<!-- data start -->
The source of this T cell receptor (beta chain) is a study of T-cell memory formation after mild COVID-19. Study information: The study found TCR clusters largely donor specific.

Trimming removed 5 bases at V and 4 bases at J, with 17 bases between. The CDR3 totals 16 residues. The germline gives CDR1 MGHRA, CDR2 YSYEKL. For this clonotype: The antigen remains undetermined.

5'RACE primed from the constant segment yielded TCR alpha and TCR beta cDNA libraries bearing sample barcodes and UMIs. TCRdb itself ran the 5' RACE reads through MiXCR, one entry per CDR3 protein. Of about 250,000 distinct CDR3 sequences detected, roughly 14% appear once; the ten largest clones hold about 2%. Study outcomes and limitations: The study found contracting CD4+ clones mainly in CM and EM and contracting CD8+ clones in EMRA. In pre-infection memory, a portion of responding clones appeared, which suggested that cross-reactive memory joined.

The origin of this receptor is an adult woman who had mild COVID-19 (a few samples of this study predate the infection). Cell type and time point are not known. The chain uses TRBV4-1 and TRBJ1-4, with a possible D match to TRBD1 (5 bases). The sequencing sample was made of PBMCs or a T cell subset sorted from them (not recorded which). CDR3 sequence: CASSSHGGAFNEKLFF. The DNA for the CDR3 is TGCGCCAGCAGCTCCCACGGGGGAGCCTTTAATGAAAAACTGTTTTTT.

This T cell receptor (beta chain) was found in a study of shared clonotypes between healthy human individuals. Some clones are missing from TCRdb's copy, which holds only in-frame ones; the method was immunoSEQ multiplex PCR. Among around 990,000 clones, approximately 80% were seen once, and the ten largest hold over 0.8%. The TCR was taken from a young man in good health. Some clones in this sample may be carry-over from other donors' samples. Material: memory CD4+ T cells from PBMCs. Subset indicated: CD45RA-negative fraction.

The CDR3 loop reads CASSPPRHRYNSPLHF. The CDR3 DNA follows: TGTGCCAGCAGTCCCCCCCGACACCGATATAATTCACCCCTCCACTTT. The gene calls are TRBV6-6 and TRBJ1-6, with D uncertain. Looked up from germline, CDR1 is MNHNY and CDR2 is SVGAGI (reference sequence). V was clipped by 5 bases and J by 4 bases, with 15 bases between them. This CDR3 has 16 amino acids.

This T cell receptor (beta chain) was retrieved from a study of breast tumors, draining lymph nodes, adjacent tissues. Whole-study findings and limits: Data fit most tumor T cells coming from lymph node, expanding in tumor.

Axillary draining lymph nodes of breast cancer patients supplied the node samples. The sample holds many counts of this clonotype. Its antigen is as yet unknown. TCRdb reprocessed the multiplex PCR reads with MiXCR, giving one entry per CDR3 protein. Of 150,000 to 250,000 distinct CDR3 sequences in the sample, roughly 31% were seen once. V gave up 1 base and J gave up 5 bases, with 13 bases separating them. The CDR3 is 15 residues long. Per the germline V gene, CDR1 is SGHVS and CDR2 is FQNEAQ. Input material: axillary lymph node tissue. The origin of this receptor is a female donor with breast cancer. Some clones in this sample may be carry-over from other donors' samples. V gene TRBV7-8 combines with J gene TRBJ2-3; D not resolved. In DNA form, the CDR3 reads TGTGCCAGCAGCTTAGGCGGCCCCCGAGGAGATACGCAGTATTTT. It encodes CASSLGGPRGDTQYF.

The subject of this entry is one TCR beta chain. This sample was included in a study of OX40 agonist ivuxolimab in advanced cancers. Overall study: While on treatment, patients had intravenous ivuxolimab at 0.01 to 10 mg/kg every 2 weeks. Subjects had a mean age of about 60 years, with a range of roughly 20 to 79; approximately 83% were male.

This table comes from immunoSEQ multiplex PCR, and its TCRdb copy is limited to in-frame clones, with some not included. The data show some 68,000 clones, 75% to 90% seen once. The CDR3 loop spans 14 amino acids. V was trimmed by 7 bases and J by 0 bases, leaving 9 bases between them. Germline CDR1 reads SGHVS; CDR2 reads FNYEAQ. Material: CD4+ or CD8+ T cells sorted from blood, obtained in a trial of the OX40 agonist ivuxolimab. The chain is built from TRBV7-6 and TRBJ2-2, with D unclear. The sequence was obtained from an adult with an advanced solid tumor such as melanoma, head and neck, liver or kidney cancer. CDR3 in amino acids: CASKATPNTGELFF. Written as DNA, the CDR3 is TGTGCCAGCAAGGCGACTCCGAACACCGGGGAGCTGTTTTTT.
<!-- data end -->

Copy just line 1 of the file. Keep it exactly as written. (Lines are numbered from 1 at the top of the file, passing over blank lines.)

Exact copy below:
The source of this T cell receptor (beta chain) is a study of T-cell memory formation after mild COVID-19. Study information: The study found TCR clusters largely donor specific.